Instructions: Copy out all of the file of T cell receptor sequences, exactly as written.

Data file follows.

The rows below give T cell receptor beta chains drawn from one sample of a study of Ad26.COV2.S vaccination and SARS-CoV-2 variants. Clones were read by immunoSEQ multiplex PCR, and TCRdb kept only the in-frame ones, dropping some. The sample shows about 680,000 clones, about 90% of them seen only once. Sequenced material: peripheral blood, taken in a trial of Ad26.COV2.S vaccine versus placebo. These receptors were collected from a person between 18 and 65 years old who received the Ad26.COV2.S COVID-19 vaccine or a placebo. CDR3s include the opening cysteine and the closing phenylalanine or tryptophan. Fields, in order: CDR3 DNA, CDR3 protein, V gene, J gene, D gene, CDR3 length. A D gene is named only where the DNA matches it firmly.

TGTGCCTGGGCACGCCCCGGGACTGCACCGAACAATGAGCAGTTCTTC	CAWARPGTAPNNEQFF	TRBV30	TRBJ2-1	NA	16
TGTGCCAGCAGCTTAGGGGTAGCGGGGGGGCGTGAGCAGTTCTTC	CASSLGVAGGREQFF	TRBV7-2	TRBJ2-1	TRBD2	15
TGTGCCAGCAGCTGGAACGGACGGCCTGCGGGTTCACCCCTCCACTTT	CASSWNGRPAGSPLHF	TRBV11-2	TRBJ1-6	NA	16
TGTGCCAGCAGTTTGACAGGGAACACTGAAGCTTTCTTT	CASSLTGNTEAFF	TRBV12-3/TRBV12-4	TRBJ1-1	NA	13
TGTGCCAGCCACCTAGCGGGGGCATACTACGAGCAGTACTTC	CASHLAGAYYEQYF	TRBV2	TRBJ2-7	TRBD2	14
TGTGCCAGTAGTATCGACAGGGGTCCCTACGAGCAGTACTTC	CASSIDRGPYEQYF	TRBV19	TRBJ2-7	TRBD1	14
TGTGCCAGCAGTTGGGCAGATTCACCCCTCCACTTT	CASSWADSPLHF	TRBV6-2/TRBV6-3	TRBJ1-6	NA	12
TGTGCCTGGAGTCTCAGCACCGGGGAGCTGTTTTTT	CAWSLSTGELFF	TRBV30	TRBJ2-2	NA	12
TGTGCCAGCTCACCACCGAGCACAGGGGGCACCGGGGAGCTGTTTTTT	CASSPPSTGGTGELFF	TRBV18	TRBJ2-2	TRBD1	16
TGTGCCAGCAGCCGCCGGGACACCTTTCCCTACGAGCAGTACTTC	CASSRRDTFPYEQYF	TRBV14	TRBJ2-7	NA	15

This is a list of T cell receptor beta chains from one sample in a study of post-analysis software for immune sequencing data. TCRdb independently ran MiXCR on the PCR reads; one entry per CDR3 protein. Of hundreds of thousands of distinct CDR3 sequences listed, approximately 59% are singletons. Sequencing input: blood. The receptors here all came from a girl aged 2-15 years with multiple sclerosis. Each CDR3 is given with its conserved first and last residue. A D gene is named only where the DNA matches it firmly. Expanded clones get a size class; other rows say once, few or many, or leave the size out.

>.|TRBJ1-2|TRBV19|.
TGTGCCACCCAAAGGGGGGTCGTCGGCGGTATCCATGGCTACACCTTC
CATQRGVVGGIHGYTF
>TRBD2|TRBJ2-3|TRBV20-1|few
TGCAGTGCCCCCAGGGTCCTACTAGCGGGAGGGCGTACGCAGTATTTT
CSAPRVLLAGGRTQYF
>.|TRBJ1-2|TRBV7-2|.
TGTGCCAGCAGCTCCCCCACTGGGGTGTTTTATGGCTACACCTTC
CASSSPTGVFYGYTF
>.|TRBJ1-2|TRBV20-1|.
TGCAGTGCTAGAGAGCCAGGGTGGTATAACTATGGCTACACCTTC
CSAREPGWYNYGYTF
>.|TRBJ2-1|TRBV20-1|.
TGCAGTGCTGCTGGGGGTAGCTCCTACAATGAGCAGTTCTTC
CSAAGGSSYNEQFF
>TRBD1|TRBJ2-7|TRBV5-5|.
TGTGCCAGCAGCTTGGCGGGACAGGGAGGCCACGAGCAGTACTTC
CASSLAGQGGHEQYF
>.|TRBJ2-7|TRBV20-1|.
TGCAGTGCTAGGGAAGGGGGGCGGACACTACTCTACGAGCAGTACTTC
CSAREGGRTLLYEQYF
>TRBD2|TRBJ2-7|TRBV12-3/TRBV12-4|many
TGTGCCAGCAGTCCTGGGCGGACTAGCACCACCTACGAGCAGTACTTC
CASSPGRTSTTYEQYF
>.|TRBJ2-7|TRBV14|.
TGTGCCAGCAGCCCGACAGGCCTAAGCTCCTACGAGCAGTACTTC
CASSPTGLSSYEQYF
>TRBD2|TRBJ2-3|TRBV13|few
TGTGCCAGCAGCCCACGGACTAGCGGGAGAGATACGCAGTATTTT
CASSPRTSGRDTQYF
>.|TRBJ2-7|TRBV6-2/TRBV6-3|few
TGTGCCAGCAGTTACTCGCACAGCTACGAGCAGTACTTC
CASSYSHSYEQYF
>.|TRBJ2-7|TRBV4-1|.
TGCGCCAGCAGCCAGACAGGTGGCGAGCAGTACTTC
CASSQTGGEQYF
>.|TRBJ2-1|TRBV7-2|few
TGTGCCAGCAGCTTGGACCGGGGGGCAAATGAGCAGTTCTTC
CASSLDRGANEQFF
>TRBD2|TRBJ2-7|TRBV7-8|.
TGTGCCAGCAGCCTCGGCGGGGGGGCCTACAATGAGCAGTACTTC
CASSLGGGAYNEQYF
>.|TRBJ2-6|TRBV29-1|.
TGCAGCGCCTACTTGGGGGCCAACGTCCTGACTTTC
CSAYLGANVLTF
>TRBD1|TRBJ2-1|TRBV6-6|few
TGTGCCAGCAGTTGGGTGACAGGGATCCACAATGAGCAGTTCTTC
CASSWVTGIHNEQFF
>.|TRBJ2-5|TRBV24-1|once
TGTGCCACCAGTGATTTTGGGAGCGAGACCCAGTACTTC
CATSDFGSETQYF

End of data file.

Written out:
The rows below give T cell receptor beta chains drawn from one sample of a study of Ad26.COV2.S vaccination and SARS-CoV-2 variants. Clones were read by immunoSEQ multiplex PCR, and TCRdb kept only the in-frame ones, dropping some. The sample shows about 680,000 clones, about 90% of them seen only once. Sequenced material: peripheral blood, taken in a trial of Ad26.COV2.S vaccine versus placebo. These receptors were collected from a person between 18 and 65 years old who received the Ad26.COV2.S COVID-19 vaccine or a placebo. CDR3s include the opening cysteine and the closing phenylalanine or tryptophan. Fields, in order: CDR3 DNA, CDR3 protein, V gene, J gene, D gene, CDR3 length. A D gene is named only where the DNA matches it firmly.

TGTGCCTGGGCACGCCCCGGGACTGCACCGAACAATGAGCAGTTCTTC	CAWARPGTAPNNEQFF	TRBV30	TRBJ2-1	NA	16
TGTGCCAGCAGCTTAGGGGTAGCGGGGGGGCGTGAGCAGTTCTTC	CASSLGVAGGREQFF	TRBV7-2	TRBJ2-1	TRBD2	15
TGTGCCAGCAGCTGGAACGGACGGCCTGCGGGTTCACCCCTCCACTTT	CASSWNGRPAGSPLHF	TRBV11-2	TRBJ1-6	NA	16
TGTGCCAGCAGTTTGACAGGGAACACTGAAGCTTTCTTT	CASSLTGNTEAFF	TRBV12-3/TRBV12-4	TRBJ1-1	NA	13
TGTGCCAGCCACCTAGCGGGGGCATACTACGAGCAGTACTTC	CASHLAGAYYEQYF	TRBV2	TRBJ2-7	TRBD2	14
TGTGCCAGTAGTATCGACAGGGGTCCCTACGAGCAGTACTTC	CASSIDRGPYEQYF	TRBV19	TRBJ2-7	TRBD1	14
TGTGCCAGCAGTTGGGCAGATTCACCCCTCCACTTT	CASSWADSPLHF	TRBV6-2/TRBV6-3	TRBJ1-6	NA	12
TGTGCCTGGAGTCTCAGCACCGGGGAGCTGTTTTTT	CAWSLSTGELFF	TRBV30	TRBJ2-2	NA	12
TGTGCCAGCTCACCACCGAGCACAGGGGGCACCGGGGAGCTGTTTTTT	CASSPPSTGGTGELFF	TRBV18	TRBJ2-2	TRBD1	16
TGTGCCAGCAGCCGCCGGGACACCTTTCCCTACGAGCAGTACTTC	CASSRRDTFPYEQYF	TRBV14	TRBJ2-7	NA	15

This is a list of T cell receptor beta chains from one sample in a study of post-analysis software for immune sequencing data. TCRdb independently ran MiXCR on the PCR reads; one entry per CDR3 protein. Of hundreds of thousands of distinct CDR3 sequences listed, approximately 59% are singletons. Sequencing input: blood. The receptors here all came from a girl aged 2-15 years with multiple sclerosis. Each CDR3 is given with its conserved first and last residue. A D gene is named only where the DNA matches it firmly. Expanded clones get a size class; other rows say once, few or many, or leave the size out.

>.|TRBJ1-2|TRBV19|.
TGTGCCACCCAAAGGGGGGTCGTCGGCGGTATCCATGGCTACACCTTC
CATQRGVVGGIHGYTF
>TRBD2|TRBJ2-3|TRBV20-1|few
TGCAGTGCCCCCAGGGTCCTACTAGCGGGAGGGCGTACGCAGTATTTT
CSAPRVLLAGGRTQYF
>.|TRBJ1-2|TRBV7-2|.
TGTGCCAGCAGCTCCCCCACTGGGGTGTTTTATGGCTACACCTTC
CASSSPTGVFYGYTF
>.|TRBJ1-2|TRBV20-1|.
TGCAGTGCTAGAGAGCCAGGGTGGTATAACTATGGCTACACCTTC
CSAREPGWYNYGYTF
>.|TRBJ2-1|TRBV20-1|.
TGCAGTGCTGCTGGGGGTAGCTCCTACAATGAGCAGTTCTTC
CSAAGGSSYNEQFF
>TRBD1|TRBJ2-7|TRBV5-5|.
TGTGCCAGCAGCTTGGCGGGACAGGGAGGCCACGAGCAGTACTTC
CASSLAGQGGHEQYF
>.|TRBJ2-7|TRBV20-1|.
TGCAGTGCTAGGGAAGGGGGGCGGACACTACTCTACGAGCAGTACTTC
CSAREGGRTLLYEQYF
>TRBD2|TRBJ2-7|TRBV12-3/TRBV12-4|many
TGTGCCAGCAGTCCTGGGCGGACTAGCACCACCTACGAGCAGTACTTC
CASSPGRTSTTYEQYF
>.|TRBJ2-7|TRBV14|.
TGTGCCAGCAGCCCGACAGGCCTAAGCTCCTACGAGCAGTACTTC
CASSPTGLSSYEQYF
>TRBD2|TRBJ2-3|TRBV13|few
TGTGCCAGCAGCCCACGGACTAGCGGGAGAGATACGCAGTATTTT
CASSPRTSGRDTQYF
>.|TRBJ2-7|TRBV6-2/TRBV6-3|few
TGTGCCAGCAGTTACTCGCACAGCTACGAGCAGTACTTC
CASSYSHSYEQYF
>.|TRBJ2-7|TRBV4-1|.
TGCGCCAGCAGCCAGACAGGTGGCGAGCAGTACTTC
CASSQTGGEQYF
>.|TRBJ2-1|TRBV7-2|few
TGTGCCAGCAGCTTGGACCGGGGGGCAAATGAGCAGTTCTTC
CASSLDRGANEQFF
>TRBD2|TRBJ2-7|TRBV7-8|.
TGTGCCAGCAGCCTCGGCGGGGGGGCCTACAATGAGCAGTACTTC
CASSLGGGAYNEQYF
>.|TRBJ2-6|TRBV29-1|.
TGCAGCGCCTACTTGGGGGCCAACGTCCTGACTTTC
CSAYLGANVLTF
>TRBD1|TRBJ2-1|TRBV6-6|few
TGTGCCAGCAGTTGGGTGACAGGGATCCACAATGAGCAGTTCTTC
CASSWVTGIHNEQFF
>.|TRBJ2-5|TRBV24-1|once
TGTGCCACCAGTGATTTTGGGAGCGAGACCCAGTACTTC
CATSDFGSETQYF